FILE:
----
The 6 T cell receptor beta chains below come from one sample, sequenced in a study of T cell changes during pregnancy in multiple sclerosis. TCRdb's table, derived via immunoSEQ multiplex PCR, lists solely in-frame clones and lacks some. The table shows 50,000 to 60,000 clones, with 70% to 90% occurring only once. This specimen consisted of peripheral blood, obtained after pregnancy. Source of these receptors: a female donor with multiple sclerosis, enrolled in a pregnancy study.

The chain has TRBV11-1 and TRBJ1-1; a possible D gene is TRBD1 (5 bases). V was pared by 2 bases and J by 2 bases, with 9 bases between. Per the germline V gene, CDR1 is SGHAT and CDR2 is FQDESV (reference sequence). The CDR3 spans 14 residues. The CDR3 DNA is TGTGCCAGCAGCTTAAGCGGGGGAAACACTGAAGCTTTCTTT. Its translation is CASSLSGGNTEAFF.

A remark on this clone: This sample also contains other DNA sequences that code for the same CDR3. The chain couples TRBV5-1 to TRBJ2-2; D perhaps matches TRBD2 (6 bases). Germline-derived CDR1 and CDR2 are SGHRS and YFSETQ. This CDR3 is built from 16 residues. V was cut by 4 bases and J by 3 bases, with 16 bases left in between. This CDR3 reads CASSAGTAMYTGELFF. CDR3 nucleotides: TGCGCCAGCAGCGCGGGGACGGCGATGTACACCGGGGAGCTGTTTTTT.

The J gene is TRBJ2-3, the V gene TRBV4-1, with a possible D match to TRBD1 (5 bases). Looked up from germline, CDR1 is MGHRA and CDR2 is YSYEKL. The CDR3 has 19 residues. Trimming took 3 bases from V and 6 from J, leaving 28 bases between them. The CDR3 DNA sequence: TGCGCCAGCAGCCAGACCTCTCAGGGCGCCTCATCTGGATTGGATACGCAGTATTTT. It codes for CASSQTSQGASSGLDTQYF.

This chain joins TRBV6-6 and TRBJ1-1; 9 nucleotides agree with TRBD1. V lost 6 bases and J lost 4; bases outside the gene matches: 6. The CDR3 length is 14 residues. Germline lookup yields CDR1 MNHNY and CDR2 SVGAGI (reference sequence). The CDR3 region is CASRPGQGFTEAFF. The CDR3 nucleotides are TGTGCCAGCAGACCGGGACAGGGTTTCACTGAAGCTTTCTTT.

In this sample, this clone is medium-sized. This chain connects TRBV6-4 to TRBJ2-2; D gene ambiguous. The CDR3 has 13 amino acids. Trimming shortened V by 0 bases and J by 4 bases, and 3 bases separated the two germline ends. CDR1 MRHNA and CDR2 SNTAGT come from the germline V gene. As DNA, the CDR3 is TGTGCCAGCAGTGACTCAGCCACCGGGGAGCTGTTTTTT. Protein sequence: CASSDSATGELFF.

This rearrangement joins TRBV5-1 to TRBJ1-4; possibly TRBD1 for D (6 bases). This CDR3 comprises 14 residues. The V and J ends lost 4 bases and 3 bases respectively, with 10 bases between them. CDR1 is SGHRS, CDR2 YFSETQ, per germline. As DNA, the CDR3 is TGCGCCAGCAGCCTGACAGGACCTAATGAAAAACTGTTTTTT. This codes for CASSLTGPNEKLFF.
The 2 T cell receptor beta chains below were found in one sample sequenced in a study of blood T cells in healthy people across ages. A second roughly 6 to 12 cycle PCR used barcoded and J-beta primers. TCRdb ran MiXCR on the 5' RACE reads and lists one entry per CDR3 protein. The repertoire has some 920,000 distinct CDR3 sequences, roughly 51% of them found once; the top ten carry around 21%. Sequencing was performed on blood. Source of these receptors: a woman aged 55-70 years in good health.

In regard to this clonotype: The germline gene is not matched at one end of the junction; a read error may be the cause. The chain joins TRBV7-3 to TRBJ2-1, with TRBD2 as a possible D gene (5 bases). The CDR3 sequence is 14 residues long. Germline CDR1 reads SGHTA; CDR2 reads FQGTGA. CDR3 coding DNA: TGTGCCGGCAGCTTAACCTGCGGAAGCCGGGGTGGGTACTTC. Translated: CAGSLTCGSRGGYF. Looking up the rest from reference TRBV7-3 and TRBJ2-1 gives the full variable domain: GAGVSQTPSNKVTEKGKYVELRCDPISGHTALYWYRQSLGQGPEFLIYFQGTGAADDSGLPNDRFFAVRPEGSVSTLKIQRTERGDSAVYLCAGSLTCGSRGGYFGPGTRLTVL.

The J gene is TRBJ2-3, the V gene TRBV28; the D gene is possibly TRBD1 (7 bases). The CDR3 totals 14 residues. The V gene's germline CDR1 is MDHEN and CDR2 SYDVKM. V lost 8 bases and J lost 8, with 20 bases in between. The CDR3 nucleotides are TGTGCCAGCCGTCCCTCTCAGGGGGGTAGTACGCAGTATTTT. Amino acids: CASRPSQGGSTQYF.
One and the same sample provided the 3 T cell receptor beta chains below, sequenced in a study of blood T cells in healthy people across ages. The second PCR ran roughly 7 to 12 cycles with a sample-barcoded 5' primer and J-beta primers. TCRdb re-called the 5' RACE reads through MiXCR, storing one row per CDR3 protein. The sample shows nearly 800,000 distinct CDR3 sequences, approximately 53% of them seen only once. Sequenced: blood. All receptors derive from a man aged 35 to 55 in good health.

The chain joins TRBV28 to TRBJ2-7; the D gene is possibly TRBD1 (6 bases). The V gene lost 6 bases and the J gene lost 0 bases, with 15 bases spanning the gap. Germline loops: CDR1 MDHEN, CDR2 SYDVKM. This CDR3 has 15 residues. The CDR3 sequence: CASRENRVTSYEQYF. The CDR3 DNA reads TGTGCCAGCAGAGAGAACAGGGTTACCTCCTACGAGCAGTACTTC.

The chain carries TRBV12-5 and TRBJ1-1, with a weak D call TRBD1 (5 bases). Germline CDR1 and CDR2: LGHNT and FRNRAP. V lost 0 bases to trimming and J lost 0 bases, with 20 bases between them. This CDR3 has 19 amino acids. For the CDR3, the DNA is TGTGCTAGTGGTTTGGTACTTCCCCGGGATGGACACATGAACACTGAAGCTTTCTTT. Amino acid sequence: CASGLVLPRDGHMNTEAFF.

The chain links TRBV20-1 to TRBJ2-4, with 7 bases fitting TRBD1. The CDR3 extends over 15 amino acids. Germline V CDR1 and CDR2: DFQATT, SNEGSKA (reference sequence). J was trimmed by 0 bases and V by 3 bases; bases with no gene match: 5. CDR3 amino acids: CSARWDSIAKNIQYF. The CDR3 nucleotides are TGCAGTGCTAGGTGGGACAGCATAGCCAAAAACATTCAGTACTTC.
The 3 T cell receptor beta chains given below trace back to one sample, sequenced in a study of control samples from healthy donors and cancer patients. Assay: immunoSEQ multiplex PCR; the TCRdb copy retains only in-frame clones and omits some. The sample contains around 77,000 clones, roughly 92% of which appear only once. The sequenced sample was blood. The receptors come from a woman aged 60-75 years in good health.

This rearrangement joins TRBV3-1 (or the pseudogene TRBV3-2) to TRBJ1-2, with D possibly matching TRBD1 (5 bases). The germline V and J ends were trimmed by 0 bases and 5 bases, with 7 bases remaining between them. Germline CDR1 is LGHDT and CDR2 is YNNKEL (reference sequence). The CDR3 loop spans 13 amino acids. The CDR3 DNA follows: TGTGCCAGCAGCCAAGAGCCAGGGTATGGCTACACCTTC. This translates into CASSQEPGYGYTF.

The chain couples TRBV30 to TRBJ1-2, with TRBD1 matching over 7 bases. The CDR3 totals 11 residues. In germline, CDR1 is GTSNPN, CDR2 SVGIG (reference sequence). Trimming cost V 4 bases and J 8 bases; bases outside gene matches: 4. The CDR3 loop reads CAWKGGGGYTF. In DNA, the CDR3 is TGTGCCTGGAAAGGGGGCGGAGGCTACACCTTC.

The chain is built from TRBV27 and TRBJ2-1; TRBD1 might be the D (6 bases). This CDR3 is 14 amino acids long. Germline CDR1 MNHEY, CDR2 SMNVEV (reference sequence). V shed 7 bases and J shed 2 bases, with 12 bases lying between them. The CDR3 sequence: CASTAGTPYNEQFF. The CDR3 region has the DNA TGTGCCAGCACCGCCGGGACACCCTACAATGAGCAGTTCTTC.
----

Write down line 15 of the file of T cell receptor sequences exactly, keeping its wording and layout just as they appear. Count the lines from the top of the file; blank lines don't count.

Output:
The 3 T cell receptor beta chains given below trace back to one sample, sequenced in a study of control samples from healthy donors and cancer patients. Assay: immunoSEQ multiplex PCR; the TCRdb copy retains only in-frame clones and omits some. The sample contains around 77,000 clones, roughly 92% of which appear only once. The sequenced sample was blood. The receptors come from a woman aged 60-75 years in good health.